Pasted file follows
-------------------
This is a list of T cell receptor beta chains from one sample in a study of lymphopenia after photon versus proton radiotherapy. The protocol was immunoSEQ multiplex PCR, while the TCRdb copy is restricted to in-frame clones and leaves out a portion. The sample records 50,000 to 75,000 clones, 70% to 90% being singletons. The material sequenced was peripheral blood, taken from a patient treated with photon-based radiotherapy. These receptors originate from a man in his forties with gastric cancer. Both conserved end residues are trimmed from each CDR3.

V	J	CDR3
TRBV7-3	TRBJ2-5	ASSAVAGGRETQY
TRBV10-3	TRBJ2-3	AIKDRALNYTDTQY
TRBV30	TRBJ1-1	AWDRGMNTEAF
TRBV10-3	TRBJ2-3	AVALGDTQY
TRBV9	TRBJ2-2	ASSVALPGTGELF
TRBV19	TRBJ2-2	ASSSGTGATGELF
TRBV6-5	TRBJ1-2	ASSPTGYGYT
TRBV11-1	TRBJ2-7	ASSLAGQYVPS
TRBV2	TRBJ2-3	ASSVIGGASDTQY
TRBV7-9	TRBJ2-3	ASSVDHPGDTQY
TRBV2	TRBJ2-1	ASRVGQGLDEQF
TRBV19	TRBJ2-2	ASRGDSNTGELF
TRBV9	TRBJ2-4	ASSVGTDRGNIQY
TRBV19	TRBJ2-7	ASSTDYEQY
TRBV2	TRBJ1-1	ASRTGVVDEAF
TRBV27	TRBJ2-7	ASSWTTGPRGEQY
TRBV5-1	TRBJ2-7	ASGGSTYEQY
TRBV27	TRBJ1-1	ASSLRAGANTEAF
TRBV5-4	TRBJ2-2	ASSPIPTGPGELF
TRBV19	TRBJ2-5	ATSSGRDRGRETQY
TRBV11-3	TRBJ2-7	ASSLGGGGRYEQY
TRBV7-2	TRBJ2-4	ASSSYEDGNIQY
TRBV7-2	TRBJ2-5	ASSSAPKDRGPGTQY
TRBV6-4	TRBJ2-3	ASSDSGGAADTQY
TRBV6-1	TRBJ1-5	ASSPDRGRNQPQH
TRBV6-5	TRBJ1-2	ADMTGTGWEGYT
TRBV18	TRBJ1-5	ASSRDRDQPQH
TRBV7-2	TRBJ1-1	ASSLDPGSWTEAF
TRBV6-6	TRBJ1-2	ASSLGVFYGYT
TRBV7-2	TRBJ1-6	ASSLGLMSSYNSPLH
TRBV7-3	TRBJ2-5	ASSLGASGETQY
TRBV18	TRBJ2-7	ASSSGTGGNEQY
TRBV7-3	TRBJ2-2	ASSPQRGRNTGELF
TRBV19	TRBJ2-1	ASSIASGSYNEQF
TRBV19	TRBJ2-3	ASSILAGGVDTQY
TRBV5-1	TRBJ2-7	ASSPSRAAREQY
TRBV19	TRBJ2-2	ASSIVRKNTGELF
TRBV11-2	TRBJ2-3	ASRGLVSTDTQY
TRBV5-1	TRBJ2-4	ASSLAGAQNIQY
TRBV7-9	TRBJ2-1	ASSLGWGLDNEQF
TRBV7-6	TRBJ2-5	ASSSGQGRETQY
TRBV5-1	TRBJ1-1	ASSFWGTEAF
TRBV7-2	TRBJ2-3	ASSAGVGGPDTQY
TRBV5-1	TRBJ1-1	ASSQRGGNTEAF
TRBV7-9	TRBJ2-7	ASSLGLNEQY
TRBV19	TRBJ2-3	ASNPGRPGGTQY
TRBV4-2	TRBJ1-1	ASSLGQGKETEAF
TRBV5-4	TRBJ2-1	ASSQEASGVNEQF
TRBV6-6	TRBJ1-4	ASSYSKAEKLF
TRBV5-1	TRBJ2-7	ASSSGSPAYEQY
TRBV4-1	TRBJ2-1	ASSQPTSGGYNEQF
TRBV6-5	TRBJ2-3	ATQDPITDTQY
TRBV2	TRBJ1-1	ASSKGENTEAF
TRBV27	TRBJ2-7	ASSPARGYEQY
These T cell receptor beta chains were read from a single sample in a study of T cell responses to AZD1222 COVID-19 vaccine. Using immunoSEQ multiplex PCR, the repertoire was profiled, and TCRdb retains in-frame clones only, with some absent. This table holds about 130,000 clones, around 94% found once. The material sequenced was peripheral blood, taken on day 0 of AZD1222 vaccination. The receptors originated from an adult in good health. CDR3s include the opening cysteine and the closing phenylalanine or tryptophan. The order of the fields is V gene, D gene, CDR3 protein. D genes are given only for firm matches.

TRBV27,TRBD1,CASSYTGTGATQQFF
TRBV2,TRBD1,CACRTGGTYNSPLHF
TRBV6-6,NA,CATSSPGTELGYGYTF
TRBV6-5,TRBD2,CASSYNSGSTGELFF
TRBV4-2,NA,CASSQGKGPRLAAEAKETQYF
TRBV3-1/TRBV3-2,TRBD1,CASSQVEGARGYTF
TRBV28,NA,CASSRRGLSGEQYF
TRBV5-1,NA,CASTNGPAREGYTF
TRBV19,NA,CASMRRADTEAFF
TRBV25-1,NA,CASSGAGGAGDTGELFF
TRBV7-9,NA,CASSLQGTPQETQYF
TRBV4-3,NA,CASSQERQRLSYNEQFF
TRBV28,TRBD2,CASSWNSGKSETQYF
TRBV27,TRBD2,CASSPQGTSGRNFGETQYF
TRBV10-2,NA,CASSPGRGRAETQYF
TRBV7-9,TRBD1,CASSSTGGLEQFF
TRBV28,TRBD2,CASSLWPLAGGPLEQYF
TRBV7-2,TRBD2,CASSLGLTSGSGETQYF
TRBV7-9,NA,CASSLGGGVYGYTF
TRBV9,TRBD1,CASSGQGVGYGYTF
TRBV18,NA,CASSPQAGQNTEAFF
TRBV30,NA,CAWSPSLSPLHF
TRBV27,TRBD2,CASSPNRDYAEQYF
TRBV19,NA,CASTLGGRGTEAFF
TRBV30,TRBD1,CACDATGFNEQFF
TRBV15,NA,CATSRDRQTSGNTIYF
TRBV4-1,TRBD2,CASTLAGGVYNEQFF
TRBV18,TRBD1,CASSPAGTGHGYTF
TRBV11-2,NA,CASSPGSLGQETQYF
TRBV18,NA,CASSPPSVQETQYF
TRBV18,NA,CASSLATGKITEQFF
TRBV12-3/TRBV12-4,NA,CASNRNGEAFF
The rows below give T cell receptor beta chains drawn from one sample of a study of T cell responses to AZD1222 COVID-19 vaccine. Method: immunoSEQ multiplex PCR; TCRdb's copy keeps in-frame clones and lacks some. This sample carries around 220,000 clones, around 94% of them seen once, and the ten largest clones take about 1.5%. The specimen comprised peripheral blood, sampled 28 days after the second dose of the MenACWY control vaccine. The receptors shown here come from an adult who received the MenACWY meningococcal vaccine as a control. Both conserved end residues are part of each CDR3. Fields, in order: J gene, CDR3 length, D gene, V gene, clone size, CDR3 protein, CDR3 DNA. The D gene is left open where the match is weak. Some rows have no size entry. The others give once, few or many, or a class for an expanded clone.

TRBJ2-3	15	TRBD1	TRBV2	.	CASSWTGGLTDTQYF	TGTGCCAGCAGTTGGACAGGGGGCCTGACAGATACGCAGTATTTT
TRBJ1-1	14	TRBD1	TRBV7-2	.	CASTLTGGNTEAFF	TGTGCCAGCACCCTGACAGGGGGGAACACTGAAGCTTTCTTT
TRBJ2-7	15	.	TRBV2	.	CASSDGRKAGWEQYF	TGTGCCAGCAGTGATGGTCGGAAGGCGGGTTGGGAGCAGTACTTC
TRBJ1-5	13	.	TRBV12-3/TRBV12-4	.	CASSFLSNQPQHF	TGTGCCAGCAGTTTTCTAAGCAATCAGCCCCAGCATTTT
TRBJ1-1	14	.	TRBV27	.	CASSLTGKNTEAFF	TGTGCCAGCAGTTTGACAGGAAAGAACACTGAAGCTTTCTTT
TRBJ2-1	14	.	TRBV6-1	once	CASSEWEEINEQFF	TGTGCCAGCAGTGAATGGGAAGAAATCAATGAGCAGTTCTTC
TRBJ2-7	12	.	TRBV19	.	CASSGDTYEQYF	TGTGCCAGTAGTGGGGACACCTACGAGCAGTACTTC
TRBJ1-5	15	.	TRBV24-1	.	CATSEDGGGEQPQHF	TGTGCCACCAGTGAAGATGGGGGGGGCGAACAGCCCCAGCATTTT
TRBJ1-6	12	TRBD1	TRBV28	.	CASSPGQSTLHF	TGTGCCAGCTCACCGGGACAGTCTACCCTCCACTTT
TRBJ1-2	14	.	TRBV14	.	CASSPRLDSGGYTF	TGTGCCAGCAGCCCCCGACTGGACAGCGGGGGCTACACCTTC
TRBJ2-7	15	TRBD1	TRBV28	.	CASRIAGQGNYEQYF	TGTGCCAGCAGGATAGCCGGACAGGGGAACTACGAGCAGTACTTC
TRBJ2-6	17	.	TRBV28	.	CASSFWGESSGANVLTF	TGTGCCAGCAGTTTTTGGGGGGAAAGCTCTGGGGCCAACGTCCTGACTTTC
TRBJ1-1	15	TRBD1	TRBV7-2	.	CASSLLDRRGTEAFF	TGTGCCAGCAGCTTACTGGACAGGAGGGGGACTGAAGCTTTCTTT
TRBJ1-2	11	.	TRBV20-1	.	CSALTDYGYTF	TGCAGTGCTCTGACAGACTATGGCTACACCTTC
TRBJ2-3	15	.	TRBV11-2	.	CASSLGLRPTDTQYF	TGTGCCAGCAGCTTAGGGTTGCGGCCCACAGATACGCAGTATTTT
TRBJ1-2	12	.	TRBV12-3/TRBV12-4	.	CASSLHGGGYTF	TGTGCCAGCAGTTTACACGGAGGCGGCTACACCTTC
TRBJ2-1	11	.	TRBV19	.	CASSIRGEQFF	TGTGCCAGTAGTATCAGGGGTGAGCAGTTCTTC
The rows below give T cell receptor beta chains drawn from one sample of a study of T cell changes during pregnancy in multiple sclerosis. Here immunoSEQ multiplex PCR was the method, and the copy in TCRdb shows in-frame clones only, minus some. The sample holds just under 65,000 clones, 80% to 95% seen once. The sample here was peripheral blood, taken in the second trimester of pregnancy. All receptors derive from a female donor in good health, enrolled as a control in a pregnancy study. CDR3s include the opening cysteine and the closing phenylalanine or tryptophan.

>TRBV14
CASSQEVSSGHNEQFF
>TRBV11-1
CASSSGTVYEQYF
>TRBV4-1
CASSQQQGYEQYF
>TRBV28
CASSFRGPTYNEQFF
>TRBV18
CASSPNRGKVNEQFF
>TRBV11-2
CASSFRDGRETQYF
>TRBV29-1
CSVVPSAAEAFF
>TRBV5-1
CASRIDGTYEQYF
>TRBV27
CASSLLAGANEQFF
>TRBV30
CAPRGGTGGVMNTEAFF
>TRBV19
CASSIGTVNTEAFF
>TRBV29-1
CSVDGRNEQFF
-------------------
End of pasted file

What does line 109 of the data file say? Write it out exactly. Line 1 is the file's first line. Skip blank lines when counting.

>TRBV14